Tuesday, January 17, 2017


Israel's diplomats say that the phony peace conference in Paris is the failure it truly is:
The Paris peace summit, despite concern that it could end with another damaging anti-Israel resolution, turned out “flat as a failed souffle,” Israeli Foreign Ministry Spokesman Emanuel Nahshon said.

The conclusion of Sunday’s Mideast peace conference in Paris urged Israelis and Palestinians to “officially restate their commitment to the two-state solution.” It also warned both sides against taking one-sided actions that could hurt talks, an apparent reference to Israeli settlement building in eastern Jerusalem, Judea and Samaria.

Despite concern in Israel that the conference could end with another damaging resolution against the Jewish state, nothing of the sort occurred. Earlier in the day, US Secretary of State John Kerry – who had defended the Obama administration’s abstention from UN Security Council Resolution 2334, condemning Israeli settlements and had led the failed Israeli-Palestinian peace negotiations – assured Prime Minister Benjamin Netanyahu that the US would oppose any further resolutions based on conclusions at the summit.
Oh, like we should take anything Kerry says at face value. Most certainly not. Besides, even if this is the last of this atrocity for now, it's not like Kerry and Obama aren't likely to cause more trouble after they leave office.

That said, it's apparent that the opposition to the conference had some effect, including the US Congress' own condemnation and bills to cut funding to the UN.
Nonetheless, the summit, with the participation of over 70 countries, ended with a message to Israel as well as to the incoming US administration that the only viable solution to the Israeli-Palestinian conflict, according to international opinion, is a two-state solution.

“The two-state solution is still the objective of the international community for the future,” French President Francois Hollande said. “With this conference I wanted to inscribe the two-state solution on the international agenda.”
Such big talk from somebody who already alienated much of the public with his disastrous security steps. It's worth noting that a few countries didn't even officially attend, and:
The final declaration also included criticism of incitement and “terror,” an apparent reference to Palestinian attacks. And some of the pro-Palestinian language in an earlier draft was removed after diplomats huddled in Paris.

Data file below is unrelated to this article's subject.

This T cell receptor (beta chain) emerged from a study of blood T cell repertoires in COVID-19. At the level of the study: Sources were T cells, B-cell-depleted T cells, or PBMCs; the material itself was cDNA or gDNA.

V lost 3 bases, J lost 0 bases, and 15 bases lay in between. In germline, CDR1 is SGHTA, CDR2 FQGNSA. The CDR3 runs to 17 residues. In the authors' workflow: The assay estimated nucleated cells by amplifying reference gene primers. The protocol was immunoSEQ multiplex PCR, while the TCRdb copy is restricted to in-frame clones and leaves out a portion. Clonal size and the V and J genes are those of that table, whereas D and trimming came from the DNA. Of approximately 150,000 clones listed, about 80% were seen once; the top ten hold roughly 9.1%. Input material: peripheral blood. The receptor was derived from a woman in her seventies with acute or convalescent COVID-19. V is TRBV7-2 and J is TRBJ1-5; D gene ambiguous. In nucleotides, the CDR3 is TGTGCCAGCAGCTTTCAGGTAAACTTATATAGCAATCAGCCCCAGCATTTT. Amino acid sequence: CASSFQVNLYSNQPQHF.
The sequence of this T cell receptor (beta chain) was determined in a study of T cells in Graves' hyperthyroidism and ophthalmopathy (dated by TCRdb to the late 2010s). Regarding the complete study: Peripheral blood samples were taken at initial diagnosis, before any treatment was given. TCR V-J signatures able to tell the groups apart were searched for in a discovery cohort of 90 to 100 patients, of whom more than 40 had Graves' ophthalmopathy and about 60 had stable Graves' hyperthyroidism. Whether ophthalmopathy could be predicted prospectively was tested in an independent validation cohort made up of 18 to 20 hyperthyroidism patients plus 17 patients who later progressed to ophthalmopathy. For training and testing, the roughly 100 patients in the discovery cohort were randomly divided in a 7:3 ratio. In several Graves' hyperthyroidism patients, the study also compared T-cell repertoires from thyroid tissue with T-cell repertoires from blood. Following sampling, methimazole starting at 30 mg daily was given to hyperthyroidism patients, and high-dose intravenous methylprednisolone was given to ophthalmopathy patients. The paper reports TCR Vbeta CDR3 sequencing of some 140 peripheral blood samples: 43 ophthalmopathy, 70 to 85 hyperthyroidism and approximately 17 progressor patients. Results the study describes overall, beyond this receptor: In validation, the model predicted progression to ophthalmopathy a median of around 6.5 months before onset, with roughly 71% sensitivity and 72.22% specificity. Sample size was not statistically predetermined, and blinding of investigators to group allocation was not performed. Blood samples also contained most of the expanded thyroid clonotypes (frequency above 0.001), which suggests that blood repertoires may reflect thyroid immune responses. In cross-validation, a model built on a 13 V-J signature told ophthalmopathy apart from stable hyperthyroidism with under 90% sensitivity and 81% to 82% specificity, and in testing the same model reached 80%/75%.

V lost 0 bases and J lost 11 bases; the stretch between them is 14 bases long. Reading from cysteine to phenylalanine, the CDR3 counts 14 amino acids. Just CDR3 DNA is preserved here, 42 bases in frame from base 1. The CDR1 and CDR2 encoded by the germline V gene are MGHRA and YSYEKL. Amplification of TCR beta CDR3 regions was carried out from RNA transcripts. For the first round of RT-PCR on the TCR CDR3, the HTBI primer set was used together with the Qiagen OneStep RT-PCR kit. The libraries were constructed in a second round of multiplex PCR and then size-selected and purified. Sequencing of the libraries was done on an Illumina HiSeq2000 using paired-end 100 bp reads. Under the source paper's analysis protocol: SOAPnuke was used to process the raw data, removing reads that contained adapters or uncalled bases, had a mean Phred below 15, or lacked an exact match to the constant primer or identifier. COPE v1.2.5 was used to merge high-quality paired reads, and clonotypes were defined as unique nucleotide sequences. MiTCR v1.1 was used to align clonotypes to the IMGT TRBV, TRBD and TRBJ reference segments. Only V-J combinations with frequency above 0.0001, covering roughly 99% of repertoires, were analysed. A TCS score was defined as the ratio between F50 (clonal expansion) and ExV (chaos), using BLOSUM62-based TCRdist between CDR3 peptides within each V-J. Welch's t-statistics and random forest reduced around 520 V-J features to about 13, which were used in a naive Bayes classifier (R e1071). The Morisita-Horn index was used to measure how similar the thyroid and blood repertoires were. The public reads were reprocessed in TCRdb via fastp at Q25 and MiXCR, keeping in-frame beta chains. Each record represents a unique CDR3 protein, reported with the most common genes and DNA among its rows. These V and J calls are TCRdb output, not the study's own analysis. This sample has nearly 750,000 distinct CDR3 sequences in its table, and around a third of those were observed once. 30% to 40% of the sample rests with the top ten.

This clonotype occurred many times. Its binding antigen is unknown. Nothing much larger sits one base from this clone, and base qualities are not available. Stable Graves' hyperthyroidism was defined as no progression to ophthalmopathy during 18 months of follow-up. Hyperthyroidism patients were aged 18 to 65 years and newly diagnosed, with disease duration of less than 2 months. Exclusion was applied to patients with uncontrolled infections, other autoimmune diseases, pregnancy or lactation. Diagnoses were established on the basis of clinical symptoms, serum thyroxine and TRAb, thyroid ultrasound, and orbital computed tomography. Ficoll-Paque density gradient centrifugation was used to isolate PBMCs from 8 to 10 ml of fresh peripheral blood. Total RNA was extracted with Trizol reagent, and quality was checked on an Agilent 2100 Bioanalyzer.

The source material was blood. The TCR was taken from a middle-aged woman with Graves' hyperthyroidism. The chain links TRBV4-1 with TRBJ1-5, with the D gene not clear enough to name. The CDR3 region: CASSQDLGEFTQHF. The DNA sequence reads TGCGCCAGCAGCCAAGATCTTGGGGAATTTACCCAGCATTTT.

The incoming US administration did not take part in the meeting, nor did it immediately comment on its final statement. President-elect Donald Trump had expressed disagreement with the conference.

Apparently in deference to the Trump team, the UK delegation did not include any senior-level officials.

Israeli Foreign Ministry spokesman Emmanuel Nahshon dismissed Sunday’s conference, tweeting that it was “flat as a failed soufflé.”

“A big show is no replacement for direct negotiations between the parties,” he said.
For once, Britain did something positive, and I think Russia also abstained from attendance. Thankfully, the backlash did have some effect, though there's still a long way to go, even now that Trump's been elected.


The "peace" conference held in Paris may have ended earlier than expected, but it was still very awful, and did as much a disfavor to Europeans as it did to Israelis and Americans:
Instead of convening a summit on the ongoing civil war in Syria, or the migrant crisis threatening Europe, or the rampant anti-Semitism plaguing its own country, France on Sunday held a convention attended by over 70 nations to affirm the international community’s commitment to creating a Palestinian state.

At the end of the farcical display, and with neither Israel nor the Palestinian Authority in attendance, the Paris summit representatives released a brief concluding declaration unanimously agreed to after negotiations between the countries.

Reports here credited Israeli diplomats with helping to water down the anti-Israel language of the final declaration, calling the text a “significant weakening” and “less harsh than was initially expected.”
Nevertheless, it was still one of the worst acts of hostility a dhimmi government/politician could pull on anybody. But it's fortunate that both Israel's efforts and those of the US Congress helped persuade all involved to let it go sooner than expected, for now. Francois Hollande is still a very bad lot, even though he's leaving his post of president.